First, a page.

The Omnibus Revenue Reconciliation Bill of 1993, H.R. 2264, 103d Cong., 1st Sess. (1993) imposed a 10% surtax on any annual salary in excess of $250,000 and prohibited publicly held corporations from deducting executive compensation in excess of $1 million per annum unrelated to performance. Promoting passage of the legislation, President Clinton stated that “the tax code should no longer subsidize excessive pay of chief executives and other high executives.” David E. Rosenbaum, Business Leaders Urged by Clinton to Back Tax Plan , N.Y. Times , Feb. 12, 1993, at A1. Interestingly, however, the bill was carefully crafted to protect the Friends of Bill in Hollywood and other blue state elite enclaves:
It somehow caught our eye that Barbra Streisand will pick up $20 million for two days' work at the MGM Grand Casino in Las Vegas. We've never objected to anyone collecting what the market thinks she or he is worth, but we do recall that Ms. Streisand is a certified Friend of Bill. And we somehow doubt this will provoke a denunciation of "greed" of the sort the President and his wife have leveled at doctors, insurers and drug manufacturers. Indeed, Ms. Streisand and similarly situated FOBs enjoy a privileged position under the new tax code Mr. Clinton has imposed as penance for the Greed Decade.
Certainly $20 million in loot qualifies her as "rich," and thus she'll be called upon to pay her "fair share." But at least MGM Grand Inc. gets to deduct her compensation as an ordinary business expense, taking her $20 million off its gross receipts before paying taxes on whatever net is left. That's presumably because in the moral universe of the Clinton tax code, warbling tunes for Vegas high rollers qualifies as work of redeeming social value.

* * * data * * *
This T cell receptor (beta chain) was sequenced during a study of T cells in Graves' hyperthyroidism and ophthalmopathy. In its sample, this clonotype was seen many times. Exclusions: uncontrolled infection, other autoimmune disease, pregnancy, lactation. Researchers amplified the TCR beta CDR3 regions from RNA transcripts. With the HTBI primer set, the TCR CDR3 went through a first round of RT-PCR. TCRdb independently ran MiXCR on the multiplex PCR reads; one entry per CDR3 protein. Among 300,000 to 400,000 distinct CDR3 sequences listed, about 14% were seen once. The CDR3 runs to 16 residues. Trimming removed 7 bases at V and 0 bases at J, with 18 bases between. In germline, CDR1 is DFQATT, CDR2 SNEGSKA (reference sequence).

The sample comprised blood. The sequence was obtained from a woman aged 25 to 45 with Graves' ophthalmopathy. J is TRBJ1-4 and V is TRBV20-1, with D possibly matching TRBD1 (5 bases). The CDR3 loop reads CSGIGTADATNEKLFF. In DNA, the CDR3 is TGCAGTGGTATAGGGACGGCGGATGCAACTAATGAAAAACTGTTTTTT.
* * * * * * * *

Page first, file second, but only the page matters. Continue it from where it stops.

For certain more suspect lines of employment, pay can no longer be deducted as an ordinary cost of business, at least if over a year it adds up to 1/20th of what Ms. Streisand takes for a couple hours of work. MGM Grand can deduct whatever it decides to pay her, but it can't deduct more than $1 million of whatever it pays its top five executives.
As it happens, these folks don't make anything like what Ms. Streisand does. President and CEO Bob Maxey has base pay of $525,000 a year, and Chairman Fred Benninger gets $610,000. You could argue that it's different because they set their own salaries, but they don't. They report to a board dominated by majority shareholder Kirk Kerkorian, not known as a blushing-violet negotiator.
What Mr. Clinton's tax law really means is that Mr. Kerkorian can be more generous with Ms. Streisand than with Mr. Maxey or Mr. Benninger. Or if you turn it around with a few envelope-back calculations, Ms. Streisand gets a lower true tax rate on what Mr. Kerkorian has to shell out. ...
We're not sure we understand the morality here. What we do understand is that a lot of Hollywood celebrities, and far fewer chief executives, are certifiable FOBs.
The FOB Loophole, Wall St. J., Oct. 14, 1993, at A16.
So why not extend the nondeductibility of non-incentive compensation over $1,000,000 to all forms of compensation, including that of Hollywood Friends of Bill and Barak? After all, to paraphrase Bill, why the tax code any longer subsidize excessive pay of actors and the like?